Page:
From U.S. to India, the Casualties of Coal

Kari Lydersen

A boy carries coal to be crushed as he works at a coal depot in India on April 16.

Decades after it was identified as a widespread and fatal occupational health risk, black lung disease among coal miners is on the rise, according to government statistics and a chilling examination of the bodies of the 29 miners killed in the Upper Big Branch coal mine disaster in West Virginia last April.

Almost three quarters of them had black lung disease, including young miners, autopsies showed — despite government regulations meant to reduce exposure to coal dust and a government compensation program for miners who suffer black lung and their widows. That is much higher than the average among active American coal miners. (See Roger Bybee’s piece today on a new report finding Massey Energy at fault for the tragedy.) Reuters reported:

Data from the National Institute for Occupational Safety and Health (NIOSH) show the incidence of black lung cases declined following the 1977 Coal Mine Safety and Health Act through the early 1990s, but this decline stopped in the 1995-99 period, and the incidence has risen since then.

Among active coal miners with more than 30 years of underground mining, the prevalence of CWP declined from 35 percent in the early 1970s to about 7 percent in the late 1990s. However, it increased to nearly 10 percent in the mid-2000’s, the NIOSH figures show.

Pennsylvania accounted for more than half the cases of black lung in the past 15 years, while Virginia, West Virginia and Kentucky also had high rates.

In India and China, meanwhile, where coal is the bedrock of exponential industrial and economic growth, black lung is just one of the dangers facing coal miners that include thousands of teens and even children. As The Los Angeles Times reported in a poignant story and photo essay recently, Indian coal is harvested and processed largely by minors, whose small bodies are well-suited for narrow coal seams.

Indian youth have seen their horizons expand greatly in the past generation, as the country’s exploding economy has opened up new educational and occupational opportunities. But youth from poor rural areas and immigrant youth from less-developed nearby countries including Nepal and Bangladesh don’t even dare dream of going to school, seeing their futures occupied only with cutting coal.”

In the United States, mining has been largely automated as a way to increase efficiency and cut costs. But in rural India people including migrants and children are so desperate for work that companies employ them for almost nothing rather than investing in automation. The L.A. Times says:

The young miners descend on rickety ladders into the makeshift coal mines dotting the Jaintia Hills in northeast India, scrambling sideways into rat hole’ shafts so small that even kneeling becomes impossible. Lying horizontally, they hack away with picks and their bare hands: Human labor here is far cheaper than machines.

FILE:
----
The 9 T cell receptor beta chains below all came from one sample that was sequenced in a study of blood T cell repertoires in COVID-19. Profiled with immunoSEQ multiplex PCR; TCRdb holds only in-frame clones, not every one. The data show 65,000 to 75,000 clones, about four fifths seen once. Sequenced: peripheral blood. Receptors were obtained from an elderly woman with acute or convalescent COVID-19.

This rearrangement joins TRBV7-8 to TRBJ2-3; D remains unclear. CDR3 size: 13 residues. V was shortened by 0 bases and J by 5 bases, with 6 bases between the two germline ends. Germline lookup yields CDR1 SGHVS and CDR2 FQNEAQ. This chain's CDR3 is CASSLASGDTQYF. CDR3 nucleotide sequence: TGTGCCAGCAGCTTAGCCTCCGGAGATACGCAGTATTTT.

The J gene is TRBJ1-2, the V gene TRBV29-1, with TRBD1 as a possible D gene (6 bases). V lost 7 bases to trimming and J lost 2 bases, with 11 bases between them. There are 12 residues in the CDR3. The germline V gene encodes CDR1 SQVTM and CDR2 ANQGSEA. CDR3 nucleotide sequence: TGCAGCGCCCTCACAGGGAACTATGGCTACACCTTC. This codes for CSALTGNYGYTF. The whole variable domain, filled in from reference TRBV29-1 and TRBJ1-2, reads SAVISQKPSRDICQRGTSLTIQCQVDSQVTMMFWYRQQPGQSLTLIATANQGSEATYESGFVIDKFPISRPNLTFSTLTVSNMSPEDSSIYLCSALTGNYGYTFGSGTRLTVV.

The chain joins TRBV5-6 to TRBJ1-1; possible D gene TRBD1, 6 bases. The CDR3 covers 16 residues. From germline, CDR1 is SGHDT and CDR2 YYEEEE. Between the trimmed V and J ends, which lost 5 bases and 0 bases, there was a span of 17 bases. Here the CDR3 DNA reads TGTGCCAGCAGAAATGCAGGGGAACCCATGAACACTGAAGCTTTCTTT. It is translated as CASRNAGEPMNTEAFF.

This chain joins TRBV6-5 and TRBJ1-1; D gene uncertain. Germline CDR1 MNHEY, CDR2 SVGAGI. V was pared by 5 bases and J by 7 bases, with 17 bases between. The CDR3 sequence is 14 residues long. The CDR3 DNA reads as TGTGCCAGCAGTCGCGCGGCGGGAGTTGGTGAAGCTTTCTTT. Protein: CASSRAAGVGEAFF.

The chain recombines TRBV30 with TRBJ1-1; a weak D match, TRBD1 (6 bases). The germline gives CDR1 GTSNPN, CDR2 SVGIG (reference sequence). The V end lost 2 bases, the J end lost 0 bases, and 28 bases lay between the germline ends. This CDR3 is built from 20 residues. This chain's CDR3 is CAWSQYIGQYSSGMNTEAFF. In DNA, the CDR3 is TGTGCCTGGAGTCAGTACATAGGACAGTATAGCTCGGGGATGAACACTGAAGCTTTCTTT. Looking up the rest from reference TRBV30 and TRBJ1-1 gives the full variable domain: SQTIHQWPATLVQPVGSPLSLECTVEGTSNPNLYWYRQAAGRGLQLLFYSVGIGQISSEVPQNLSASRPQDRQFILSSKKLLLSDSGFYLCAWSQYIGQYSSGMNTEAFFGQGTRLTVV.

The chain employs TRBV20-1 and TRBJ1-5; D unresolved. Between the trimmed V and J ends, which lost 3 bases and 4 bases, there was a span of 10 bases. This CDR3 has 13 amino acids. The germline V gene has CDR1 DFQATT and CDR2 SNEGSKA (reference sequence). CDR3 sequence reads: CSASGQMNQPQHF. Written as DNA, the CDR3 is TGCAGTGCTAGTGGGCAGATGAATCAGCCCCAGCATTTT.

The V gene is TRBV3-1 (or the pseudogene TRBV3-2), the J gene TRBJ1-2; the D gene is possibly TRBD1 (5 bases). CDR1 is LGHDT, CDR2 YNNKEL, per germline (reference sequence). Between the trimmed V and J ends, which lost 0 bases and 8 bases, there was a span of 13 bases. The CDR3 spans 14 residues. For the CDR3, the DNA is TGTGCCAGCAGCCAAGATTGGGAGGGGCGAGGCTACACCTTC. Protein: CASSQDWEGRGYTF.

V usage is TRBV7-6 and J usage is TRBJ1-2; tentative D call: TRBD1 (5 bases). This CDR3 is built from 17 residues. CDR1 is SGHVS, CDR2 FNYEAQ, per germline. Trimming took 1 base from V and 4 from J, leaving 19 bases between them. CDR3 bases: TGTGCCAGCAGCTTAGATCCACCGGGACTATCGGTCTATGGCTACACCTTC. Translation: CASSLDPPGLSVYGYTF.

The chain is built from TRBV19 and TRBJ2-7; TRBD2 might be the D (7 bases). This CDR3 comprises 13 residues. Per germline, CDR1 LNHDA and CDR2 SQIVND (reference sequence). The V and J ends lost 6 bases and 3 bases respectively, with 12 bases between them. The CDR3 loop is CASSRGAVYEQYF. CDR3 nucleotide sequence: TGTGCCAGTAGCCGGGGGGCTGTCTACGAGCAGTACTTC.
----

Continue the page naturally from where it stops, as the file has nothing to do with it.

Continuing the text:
The Times notes that India reported 81 coal mine deaths in 2009, but the true number is likely much higher as deaths are covered up. Some miners pay for funerals, others pay nothing, the Times says. The young workers labor in flip flops and T-shirts without safety equipment, and there is little medical care available.

The nearest medical dispensary, selling little more than aspirin, acne soap and herbal remedies, is a few miles away.

Child labor in mines is not limited to India and China or to coal, but is reportedly common across Asia, Latin America and Africa. The film The Devil’s Miner chronicles the lives of young tin miners in Bolivia.

At the Empire Mine state park in northern California during my recent visit, visitors gasped at the photos and descriptions of gold mining from the mid-1800s to mid-1900s.

Miners, including many teenage boys, would climb into rickety carts each morning for a rapid descent – 600 feet per minute — into the gaping shaft. Then they would work up to 8,000 feet below the earth, wearing gas lights on their helmets and using sharpened steel spears and later pneumatic drills to make holes packed with gun powder. Blasting would create clouds of rock dust that gave countless miners deadly cases of the lung disease silicosis. Water or deadly gases could fill up the tunnels at any moment.

Dangerous and unhealthy as mining in the United States may still be, things have changed a lot in the last century. But the metals for consumer goods we buy in the United States, and the coal used to generate electricity to create these goods, are often mined in conditions just as shocking or even moreso than the Wild West days of the gold rush.

Kari Lydersen is a Chicago-based reporter, author and journalism instructor, leading the Social Justice & Investigative specialization in the graduate program at Northwestern University. She is the author of Mayor 1%: Rahm Emanuel and the Rise of Chicago’s 99%.
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